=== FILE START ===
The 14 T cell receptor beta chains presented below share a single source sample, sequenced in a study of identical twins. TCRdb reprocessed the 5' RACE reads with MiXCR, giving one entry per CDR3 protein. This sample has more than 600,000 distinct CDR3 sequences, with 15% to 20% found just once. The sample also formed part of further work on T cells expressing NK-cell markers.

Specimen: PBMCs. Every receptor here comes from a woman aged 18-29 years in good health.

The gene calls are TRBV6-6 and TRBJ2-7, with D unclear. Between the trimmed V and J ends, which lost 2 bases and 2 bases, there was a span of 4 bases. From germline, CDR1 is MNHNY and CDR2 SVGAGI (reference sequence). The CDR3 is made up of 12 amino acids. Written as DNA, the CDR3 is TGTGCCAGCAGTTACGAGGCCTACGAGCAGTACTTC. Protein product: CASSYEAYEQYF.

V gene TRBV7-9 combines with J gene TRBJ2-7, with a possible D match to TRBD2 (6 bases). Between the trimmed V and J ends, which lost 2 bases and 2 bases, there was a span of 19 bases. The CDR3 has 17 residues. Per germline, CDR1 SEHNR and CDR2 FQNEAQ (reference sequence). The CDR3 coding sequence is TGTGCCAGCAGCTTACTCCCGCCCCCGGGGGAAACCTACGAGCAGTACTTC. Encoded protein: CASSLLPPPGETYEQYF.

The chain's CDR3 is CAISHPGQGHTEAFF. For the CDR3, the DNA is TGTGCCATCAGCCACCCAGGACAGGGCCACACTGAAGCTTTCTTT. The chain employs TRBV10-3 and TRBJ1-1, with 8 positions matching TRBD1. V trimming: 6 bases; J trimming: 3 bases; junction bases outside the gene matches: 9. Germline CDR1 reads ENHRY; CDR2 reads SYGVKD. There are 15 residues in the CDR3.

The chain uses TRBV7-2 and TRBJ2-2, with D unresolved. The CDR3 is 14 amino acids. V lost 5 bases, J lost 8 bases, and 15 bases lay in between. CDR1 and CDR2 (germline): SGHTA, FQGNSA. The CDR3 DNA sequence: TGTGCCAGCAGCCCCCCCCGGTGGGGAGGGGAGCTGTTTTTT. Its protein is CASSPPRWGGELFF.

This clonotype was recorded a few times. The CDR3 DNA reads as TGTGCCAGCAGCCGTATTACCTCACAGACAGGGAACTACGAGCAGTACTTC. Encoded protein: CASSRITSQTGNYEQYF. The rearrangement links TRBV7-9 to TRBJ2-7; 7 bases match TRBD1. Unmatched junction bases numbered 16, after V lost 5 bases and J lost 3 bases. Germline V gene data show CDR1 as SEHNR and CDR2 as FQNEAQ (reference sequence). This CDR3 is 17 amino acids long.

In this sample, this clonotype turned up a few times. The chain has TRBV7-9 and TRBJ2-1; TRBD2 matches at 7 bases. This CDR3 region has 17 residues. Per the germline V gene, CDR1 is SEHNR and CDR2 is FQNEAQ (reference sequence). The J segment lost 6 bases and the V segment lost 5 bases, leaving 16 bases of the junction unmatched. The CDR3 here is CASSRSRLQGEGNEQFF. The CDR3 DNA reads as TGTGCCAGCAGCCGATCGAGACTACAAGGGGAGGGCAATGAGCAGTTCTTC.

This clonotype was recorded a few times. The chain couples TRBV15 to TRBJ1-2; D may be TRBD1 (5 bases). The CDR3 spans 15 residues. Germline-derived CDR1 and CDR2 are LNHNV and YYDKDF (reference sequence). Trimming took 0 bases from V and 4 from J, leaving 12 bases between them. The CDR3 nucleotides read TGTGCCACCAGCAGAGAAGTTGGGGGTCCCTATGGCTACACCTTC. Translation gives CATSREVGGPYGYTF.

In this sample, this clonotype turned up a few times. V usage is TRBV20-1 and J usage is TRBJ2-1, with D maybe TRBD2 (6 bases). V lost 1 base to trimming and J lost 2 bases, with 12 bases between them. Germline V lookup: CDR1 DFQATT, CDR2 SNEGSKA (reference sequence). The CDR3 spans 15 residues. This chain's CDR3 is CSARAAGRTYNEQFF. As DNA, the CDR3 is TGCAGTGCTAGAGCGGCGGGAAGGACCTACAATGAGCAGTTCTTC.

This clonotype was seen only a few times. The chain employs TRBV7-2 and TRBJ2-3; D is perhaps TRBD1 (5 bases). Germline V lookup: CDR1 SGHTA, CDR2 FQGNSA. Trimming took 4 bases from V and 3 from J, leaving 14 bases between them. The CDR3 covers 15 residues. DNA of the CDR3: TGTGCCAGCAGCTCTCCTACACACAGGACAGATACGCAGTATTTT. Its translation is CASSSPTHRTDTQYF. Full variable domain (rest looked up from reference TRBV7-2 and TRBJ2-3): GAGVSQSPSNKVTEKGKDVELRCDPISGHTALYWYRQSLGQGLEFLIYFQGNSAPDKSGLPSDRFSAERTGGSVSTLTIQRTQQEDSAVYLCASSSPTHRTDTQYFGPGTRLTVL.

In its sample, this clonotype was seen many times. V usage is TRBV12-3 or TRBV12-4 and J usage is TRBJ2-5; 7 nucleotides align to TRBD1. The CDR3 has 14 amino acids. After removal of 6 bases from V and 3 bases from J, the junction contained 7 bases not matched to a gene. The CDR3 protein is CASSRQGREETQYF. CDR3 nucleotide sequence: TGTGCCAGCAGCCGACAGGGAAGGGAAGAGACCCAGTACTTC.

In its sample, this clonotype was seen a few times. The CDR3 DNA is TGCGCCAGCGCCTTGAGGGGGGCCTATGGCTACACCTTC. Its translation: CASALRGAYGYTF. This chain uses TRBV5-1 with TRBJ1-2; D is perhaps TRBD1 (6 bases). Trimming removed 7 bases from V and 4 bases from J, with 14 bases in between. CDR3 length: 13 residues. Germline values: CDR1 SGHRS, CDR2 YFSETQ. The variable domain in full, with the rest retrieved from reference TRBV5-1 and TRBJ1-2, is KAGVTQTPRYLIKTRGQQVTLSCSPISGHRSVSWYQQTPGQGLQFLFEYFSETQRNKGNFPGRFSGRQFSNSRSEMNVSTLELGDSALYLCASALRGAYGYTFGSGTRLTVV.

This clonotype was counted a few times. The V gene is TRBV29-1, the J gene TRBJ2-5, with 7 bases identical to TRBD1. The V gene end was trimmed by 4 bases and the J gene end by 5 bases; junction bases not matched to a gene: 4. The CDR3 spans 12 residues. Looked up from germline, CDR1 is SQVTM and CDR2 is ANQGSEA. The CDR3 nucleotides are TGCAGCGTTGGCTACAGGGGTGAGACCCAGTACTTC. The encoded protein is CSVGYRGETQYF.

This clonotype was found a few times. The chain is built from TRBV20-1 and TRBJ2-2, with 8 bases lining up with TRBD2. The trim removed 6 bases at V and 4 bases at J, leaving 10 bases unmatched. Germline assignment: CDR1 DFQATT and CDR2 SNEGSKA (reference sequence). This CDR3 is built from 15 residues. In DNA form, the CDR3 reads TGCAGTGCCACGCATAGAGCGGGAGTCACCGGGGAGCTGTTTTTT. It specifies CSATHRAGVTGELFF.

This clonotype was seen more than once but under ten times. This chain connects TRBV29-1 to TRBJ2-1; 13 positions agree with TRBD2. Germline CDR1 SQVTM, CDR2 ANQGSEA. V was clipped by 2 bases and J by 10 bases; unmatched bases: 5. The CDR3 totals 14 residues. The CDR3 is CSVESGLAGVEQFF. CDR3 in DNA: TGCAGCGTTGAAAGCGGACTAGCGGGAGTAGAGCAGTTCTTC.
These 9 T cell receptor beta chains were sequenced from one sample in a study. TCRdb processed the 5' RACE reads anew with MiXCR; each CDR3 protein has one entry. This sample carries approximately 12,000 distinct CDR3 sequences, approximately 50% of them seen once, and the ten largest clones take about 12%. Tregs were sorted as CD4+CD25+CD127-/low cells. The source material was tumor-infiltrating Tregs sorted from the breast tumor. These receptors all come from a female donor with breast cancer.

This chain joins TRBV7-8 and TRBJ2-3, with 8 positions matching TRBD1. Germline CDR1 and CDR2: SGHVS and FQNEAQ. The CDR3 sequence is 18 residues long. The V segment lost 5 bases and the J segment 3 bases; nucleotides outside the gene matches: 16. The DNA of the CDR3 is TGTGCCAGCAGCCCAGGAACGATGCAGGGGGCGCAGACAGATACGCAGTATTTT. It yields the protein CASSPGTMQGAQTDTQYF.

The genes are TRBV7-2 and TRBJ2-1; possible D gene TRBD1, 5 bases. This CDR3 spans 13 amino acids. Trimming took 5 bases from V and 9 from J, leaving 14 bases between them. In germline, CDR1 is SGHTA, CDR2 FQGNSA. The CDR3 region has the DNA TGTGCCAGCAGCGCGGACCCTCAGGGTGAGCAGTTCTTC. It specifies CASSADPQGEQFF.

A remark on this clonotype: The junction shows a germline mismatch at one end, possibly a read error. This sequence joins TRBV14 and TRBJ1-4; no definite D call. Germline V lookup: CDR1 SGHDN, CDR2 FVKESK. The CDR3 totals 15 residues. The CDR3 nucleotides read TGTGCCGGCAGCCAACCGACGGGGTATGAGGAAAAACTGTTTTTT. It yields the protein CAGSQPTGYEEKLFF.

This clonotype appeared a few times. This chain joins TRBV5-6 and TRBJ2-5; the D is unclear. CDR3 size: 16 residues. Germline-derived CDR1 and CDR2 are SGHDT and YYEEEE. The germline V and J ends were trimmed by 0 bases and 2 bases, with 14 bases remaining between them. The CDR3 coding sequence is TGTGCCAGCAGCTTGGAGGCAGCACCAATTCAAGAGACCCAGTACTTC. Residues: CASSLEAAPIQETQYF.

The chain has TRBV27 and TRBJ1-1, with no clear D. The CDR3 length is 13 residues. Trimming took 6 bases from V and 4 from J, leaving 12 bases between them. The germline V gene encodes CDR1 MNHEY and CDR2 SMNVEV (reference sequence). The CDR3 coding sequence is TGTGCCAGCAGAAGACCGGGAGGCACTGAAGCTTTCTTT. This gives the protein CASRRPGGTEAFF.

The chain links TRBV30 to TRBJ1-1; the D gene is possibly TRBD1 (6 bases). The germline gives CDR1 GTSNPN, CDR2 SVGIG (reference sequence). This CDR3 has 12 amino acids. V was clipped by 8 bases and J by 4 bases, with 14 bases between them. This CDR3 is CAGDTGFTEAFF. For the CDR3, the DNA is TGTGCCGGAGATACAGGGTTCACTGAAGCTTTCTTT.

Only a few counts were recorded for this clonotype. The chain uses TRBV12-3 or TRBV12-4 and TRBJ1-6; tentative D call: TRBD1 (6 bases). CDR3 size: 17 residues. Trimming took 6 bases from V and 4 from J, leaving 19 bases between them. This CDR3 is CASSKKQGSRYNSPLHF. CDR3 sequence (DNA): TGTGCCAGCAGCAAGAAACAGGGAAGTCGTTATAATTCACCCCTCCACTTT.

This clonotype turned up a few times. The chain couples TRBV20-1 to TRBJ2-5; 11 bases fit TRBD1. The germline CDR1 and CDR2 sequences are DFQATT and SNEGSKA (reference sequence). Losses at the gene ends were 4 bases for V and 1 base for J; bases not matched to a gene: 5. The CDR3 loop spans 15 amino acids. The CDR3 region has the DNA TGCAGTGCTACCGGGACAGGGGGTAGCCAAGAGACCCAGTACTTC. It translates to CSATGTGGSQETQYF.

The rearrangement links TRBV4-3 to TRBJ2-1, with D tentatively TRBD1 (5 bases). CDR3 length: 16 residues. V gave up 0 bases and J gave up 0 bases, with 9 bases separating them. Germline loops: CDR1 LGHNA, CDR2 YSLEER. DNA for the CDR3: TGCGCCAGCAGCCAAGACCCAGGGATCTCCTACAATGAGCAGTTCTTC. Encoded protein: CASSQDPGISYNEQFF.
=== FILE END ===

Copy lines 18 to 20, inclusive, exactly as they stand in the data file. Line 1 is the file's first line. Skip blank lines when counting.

This chain joins TRBV7-8 and TRBJ2-3, with 8 positions matching TRBD1. Germline CDR1 and CDR2: SGHVS and FQNEAQ. The CDR3 sequence is 18 residues long. The V segment lost 5 bases and the J segment 3 bases; nucleotides outside the gene matches: 16. The DNA of the CDR3 is TGTGCCAGCAGCCCAGGAACGATGCAGGGGGCGCAGACAGATACGCAGTATTTT. It yields the protein CASSPGTMQGAQTDTQYF.

The genes are TRBV7-2 and TRBJ2-1; possible D gene TRBD1, 5 bases. This CDR3 spans 13 amino acids. Trimming took 5 bases from V and 9 from J, leaving 14 bases between them. In germline, CDR1 is SGHTA, CDR2 FQGNSA. The CDR3 region has the DNA TGTGCCAGCAGCGCGGACCCTCAGGGTGAGCAGTTCTTC. It specifies CASSADPQGEQFF.

A remark on this clonotype: The junction shows a germline mismatch at one end, possibly a read error. This sequence joins TRBV14 and TRBJ1-4; no definite D call. Germline V lookup: CDR1 SGHDN, CDR2 FVKESK. The CDR3 totals 15 residues. The CDR3 nucleotides read TGTGCCGGCAGCCAACCGACGGGGTATGAGGAAAAACTGTTTTTT. It yields the protein CAGSQPTGYEEKLFF.